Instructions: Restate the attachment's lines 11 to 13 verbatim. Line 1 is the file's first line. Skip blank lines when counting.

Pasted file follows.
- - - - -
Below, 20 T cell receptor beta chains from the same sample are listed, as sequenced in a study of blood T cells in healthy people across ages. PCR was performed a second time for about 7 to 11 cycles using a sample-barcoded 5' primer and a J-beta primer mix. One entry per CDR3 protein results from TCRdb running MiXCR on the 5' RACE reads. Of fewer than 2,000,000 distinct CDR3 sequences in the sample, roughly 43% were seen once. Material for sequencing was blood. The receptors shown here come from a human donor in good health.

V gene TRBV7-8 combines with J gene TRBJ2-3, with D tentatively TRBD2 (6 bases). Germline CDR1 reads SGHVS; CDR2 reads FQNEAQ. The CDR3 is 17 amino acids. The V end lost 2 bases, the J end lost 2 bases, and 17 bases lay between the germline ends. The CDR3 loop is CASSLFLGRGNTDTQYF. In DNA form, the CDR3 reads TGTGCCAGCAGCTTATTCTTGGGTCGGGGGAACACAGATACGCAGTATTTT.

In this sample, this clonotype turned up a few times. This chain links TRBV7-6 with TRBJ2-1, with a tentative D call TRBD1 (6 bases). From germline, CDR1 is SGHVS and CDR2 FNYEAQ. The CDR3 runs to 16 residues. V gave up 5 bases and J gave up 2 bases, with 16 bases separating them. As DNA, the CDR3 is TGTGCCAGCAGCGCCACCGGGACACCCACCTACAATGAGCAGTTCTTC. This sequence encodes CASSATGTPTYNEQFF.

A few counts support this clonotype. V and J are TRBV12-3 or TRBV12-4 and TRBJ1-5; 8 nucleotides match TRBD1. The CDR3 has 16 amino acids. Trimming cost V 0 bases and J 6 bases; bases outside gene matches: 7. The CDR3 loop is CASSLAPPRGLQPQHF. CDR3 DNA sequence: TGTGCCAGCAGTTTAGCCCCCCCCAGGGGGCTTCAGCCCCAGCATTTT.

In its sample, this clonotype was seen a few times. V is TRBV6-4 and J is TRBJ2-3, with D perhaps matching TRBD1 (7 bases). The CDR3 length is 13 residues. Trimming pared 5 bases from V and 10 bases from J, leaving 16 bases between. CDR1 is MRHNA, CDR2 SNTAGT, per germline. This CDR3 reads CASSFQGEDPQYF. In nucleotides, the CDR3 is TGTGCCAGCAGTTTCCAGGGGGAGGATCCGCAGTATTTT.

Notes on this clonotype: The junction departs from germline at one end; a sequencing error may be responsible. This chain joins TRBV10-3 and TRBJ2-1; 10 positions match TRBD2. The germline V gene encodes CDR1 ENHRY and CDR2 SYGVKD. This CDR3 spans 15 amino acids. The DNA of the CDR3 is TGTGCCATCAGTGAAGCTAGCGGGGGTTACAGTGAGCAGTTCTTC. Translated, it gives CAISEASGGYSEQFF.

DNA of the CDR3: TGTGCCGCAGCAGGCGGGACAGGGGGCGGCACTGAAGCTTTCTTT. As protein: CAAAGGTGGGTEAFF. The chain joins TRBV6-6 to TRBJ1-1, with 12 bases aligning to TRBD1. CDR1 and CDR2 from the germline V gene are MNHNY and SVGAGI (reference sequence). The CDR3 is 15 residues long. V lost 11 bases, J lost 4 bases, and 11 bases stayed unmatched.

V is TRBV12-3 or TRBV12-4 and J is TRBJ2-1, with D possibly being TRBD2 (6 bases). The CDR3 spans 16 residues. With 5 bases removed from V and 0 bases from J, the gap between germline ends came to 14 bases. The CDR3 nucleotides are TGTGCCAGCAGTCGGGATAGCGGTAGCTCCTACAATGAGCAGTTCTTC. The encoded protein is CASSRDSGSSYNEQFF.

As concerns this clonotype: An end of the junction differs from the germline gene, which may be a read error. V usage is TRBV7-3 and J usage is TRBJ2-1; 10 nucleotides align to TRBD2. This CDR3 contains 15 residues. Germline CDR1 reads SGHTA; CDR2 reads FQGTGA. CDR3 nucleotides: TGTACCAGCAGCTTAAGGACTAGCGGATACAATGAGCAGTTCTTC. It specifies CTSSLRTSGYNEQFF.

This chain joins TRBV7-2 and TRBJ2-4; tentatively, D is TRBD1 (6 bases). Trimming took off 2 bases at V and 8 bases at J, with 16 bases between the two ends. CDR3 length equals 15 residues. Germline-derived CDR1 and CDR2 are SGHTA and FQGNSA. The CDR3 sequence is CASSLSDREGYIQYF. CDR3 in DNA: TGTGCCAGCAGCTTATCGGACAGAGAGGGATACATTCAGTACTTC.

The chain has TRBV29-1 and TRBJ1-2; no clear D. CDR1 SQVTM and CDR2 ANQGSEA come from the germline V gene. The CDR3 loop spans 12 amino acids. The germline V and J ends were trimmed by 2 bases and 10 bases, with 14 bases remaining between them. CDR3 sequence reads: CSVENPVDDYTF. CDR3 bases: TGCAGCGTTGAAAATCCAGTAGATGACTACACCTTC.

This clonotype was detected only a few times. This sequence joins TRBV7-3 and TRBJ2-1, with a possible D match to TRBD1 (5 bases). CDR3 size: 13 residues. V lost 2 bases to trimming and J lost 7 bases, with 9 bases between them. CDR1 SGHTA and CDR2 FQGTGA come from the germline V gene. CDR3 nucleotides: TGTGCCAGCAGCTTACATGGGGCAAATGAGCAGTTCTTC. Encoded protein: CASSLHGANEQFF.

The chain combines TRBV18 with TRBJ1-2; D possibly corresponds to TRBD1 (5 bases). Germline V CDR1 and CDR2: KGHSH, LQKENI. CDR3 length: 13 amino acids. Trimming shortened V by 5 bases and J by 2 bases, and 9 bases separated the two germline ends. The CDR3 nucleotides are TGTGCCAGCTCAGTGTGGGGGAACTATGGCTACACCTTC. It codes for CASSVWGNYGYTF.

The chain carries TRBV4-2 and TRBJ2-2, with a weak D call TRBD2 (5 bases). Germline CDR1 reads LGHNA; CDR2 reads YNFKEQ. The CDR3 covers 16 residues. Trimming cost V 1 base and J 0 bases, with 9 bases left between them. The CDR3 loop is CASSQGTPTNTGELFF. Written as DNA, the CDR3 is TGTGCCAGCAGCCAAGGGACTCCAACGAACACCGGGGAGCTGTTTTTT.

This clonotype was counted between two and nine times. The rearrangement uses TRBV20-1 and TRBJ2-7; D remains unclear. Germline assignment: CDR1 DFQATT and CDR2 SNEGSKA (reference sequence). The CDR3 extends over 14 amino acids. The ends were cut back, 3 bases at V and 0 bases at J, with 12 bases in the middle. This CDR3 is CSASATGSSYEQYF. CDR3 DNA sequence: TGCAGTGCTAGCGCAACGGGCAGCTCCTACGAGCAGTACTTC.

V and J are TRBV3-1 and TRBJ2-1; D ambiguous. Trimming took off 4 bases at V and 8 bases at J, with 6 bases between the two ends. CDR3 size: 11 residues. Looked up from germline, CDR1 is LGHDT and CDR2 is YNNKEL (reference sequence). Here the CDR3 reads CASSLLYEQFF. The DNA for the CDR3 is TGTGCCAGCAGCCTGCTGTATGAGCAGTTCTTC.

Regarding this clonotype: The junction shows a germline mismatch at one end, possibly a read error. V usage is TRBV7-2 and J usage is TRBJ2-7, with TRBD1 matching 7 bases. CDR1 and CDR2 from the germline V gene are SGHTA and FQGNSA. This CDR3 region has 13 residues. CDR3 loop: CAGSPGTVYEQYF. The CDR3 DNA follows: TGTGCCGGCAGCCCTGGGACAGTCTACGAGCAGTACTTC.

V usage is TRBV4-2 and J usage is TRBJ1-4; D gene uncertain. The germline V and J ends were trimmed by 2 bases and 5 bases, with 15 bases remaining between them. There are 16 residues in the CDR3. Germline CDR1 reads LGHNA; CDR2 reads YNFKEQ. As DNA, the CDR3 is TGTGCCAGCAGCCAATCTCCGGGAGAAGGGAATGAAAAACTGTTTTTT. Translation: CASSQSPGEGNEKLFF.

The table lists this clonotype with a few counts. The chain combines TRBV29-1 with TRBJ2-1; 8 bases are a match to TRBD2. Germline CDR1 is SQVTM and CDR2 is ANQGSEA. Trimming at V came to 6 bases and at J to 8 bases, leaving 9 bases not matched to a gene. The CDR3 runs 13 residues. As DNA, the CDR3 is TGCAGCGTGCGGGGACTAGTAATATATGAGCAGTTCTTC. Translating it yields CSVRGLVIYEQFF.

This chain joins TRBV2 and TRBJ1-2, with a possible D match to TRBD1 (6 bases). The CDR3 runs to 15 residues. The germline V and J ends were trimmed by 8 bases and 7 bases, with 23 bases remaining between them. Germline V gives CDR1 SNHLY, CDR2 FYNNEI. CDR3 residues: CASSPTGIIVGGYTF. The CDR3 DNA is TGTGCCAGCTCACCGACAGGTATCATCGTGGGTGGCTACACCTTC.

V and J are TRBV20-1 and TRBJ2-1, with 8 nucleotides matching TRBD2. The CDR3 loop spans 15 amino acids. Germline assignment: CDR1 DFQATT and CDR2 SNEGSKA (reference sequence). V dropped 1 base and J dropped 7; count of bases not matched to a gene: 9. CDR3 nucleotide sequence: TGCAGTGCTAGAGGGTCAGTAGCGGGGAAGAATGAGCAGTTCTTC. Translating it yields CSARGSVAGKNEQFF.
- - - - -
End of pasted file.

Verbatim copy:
The chain has TRBV29-1 and TRBJ1-2; no clear D. CDR1 SQVTM and CDR2 ANQGSEA come from the germline V gene. The CDR3 loop spans 12 amino acids. The germline V and J ends were trimmed by 2 bases and 10 bases, with 14 bases remaining between them. CDR3 sequence reads: CSVENPVDDYTF. CDR3 bases: TGCAGCGTTGAAAATCCAGTAGATGACTACACCTTC.

This clonotype was detected only a few times. This sequence joins TRBV7-3 and TRBJ2-1, with a possible D match to TRBD1 (5 bases). CDR3 size: 13 residues. V lost 2 bases to trimming and J lost 7 bases, with 9 bases between them. CDR1 SGHTA and CDR2 FQGTGA come from the germline V gene. CDR3 nucleotides: TGTGCCAGCAGCTTACATGGGGCAAATGAGCAGTTCTTC. Encoded protein: CASSLHGANEQFF.

The chain combines TRBV18 with TRBJ1-2; D possibly corresponds to TRBD1 (5 bases). Germline V CDR1 and CDR2: KGHSH, LQKENI. CDR3 length: 13 amino acids. Trimming shortened V by 5 bases and J by 2 bases, and 9 bases separated the two germline ends. The CDR3 nucleotides are TGTGCCAGCTCAGTGTGGGGGAACTATGGCTACACCTTC. It codes for CASSVWGNYGYTF.